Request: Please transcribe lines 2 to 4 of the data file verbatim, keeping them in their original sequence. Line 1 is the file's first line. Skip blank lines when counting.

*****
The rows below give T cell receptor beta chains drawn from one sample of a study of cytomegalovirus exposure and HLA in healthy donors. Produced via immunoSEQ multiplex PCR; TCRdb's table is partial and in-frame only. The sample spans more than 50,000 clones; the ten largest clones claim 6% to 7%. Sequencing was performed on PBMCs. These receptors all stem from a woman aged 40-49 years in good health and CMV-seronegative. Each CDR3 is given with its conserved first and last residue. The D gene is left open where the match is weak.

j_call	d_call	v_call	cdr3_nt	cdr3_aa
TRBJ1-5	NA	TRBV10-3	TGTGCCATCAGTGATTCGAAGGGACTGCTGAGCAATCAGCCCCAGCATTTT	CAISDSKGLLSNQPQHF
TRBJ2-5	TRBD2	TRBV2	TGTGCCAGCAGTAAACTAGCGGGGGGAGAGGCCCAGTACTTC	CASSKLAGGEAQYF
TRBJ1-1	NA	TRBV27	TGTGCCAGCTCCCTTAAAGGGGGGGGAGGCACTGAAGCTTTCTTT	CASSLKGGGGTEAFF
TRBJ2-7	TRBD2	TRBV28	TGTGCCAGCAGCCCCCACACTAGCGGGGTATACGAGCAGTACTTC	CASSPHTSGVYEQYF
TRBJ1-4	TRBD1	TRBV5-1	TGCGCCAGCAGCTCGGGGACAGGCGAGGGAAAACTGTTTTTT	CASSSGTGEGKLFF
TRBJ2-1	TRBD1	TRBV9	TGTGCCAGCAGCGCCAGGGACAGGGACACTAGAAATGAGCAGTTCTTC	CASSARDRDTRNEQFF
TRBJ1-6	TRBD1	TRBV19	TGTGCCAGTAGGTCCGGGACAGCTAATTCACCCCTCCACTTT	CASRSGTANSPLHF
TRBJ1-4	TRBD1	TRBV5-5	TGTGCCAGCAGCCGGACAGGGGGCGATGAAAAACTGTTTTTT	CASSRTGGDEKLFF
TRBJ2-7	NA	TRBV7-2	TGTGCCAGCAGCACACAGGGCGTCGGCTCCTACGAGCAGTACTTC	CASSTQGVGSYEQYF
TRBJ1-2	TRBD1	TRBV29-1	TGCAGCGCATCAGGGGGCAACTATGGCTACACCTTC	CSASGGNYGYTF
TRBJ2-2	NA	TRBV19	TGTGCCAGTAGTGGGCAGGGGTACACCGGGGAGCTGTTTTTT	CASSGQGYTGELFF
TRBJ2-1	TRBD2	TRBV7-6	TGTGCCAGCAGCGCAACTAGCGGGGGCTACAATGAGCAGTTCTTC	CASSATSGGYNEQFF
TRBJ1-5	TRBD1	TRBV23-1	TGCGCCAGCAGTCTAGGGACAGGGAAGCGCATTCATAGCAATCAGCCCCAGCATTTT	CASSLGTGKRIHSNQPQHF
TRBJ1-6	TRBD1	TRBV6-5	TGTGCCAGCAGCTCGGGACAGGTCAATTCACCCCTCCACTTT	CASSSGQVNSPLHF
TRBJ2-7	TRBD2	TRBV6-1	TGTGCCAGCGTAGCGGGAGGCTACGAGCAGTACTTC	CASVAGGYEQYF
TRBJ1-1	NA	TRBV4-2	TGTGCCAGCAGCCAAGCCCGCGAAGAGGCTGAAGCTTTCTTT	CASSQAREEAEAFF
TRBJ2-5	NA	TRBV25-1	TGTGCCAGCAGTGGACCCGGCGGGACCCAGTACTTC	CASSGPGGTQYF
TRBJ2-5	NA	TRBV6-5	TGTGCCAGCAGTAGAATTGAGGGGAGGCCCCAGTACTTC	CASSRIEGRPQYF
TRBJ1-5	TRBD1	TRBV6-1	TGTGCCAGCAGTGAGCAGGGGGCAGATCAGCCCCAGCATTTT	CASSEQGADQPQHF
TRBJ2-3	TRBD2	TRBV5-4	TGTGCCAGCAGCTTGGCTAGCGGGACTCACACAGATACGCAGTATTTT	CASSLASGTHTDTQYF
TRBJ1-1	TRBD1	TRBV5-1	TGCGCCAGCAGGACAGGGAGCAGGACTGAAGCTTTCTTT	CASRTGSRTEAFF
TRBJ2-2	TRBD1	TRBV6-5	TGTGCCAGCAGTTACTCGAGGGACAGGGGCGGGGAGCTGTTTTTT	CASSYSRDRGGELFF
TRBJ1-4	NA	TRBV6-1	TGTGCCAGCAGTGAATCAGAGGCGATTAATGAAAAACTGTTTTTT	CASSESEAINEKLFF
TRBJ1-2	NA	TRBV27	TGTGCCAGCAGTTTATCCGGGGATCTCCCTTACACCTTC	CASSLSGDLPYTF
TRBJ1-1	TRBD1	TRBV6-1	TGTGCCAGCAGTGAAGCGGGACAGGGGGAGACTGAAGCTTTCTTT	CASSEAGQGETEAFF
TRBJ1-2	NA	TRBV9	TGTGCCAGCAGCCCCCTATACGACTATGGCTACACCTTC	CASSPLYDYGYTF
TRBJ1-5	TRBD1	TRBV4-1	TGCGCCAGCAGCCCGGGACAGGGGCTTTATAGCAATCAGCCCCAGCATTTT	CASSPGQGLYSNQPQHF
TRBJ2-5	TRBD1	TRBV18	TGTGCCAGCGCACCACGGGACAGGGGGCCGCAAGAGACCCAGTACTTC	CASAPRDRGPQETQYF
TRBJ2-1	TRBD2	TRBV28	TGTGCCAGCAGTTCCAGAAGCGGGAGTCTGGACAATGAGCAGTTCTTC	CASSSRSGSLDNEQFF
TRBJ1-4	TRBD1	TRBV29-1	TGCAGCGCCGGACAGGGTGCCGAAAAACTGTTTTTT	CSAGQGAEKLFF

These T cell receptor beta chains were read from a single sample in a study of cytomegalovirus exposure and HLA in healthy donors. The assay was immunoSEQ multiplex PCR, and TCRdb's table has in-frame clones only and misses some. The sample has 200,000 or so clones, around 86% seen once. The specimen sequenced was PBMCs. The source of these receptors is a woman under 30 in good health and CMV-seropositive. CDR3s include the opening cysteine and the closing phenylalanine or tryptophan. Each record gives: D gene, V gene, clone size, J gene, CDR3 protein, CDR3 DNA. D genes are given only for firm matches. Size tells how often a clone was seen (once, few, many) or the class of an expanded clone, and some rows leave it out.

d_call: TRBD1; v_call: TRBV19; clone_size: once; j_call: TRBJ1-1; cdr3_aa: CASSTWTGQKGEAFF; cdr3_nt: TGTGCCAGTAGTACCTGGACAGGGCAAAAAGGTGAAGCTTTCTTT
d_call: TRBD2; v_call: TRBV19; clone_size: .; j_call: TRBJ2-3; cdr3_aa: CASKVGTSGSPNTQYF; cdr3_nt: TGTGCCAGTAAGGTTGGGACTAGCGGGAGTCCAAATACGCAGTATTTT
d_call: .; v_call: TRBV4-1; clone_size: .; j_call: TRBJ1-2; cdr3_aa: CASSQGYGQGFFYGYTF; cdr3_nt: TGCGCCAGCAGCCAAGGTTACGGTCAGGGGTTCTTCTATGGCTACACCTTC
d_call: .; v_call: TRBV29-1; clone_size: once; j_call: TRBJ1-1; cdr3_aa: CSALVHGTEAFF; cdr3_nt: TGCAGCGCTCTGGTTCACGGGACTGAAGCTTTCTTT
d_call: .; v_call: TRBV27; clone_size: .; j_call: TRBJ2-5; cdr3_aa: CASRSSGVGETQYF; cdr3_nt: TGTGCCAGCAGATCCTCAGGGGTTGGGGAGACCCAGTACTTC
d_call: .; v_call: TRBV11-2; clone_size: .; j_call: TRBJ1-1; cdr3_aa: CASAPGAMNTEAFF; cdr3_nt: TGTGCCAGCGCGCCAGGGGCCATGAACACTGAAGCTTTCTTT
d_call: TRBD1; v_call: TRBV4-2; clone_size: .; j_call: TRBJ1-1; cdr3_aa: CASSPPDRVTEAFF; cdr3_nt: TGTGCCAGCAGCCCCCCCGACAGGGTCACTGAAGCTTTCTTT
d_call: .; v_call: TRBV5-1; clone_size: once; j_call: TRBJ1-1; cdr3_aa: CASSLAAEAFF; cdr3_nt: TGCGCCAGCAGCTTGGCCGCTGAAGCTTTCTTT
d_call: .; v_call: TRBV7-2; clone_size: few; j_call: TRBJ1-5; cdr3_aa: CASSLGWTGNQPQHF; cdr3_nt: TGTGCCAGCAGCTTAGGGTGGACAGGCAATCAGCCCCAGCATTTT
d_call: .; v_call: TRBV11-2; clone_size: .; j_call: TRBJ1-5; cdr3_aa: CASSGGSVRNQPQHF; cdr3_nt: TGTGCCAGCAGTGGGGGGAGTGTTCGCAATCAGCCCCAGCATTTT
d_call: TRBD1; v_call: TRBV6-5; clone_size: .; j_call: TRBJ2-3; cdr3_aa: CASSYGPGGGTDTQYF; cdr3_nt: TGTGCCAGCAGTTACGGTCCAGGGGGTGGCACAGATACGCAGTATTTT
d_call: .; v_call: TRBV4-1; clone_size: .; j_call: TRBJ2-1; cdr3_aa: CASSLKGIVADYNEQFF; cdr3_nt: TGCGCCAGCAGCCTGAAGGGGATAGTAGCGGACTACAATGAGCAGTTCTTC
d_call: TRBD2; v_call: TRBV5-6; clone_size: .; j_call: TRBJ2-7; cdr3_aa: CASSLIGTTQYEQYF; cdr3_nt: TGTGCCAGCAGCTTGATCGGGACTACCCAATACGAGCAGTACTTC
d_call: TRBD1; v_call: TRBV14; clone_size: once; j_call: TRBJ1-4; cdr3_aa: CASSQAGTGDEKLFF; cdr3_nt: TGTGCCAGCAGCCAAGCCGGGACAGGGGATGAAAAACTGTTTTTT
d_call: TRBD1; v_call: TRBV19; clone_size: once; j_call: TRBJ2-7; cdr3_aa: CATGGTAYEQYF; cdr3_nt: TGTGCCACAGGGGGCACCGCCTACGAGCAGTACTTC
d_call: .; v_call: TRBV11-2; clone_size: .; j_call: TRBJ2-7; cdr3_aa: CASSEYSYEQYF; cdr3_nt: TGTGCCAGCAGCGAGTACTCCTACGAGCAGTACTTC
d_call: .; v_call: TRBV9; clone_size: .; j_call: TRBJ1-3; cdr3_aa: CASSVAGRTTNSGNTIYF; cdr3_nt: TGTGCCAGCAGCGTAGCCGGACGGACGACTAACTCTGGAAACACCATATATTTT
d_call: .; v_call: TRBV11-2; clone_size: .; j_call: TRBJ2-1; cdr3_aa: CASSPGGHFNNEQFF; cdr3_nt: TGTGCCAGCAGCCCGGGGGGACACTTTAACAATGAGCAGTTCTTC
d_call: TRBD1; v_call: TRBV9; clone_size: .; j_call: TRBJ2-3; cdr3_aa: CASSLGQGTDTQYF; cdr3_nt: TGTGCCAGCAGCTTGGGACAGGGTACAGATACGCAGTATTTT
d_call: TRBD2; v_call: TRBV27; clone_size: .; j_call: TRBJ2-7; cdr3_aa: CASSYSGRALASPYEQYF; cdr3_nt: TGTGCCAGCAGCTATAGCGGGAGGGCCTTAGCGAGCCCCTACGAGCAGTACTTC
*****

j_call	d_call	v_call	cdr3_nt	cdr3_aa
TRBJ1-5	NA	TRBV10-3	TGTGCCATCAGTGATTCGAAGGGACTGCTGAGCAATCAGCCCCAGCATTTT	CAISDSKGLLSNQPQHF
TRBJ2-5	TRBD2	TRBV2	TGTGCCAGCAGTAAACTAGCGGGGGGAGAGGCCCAGTACTTC	CASSKLAGGEAQYF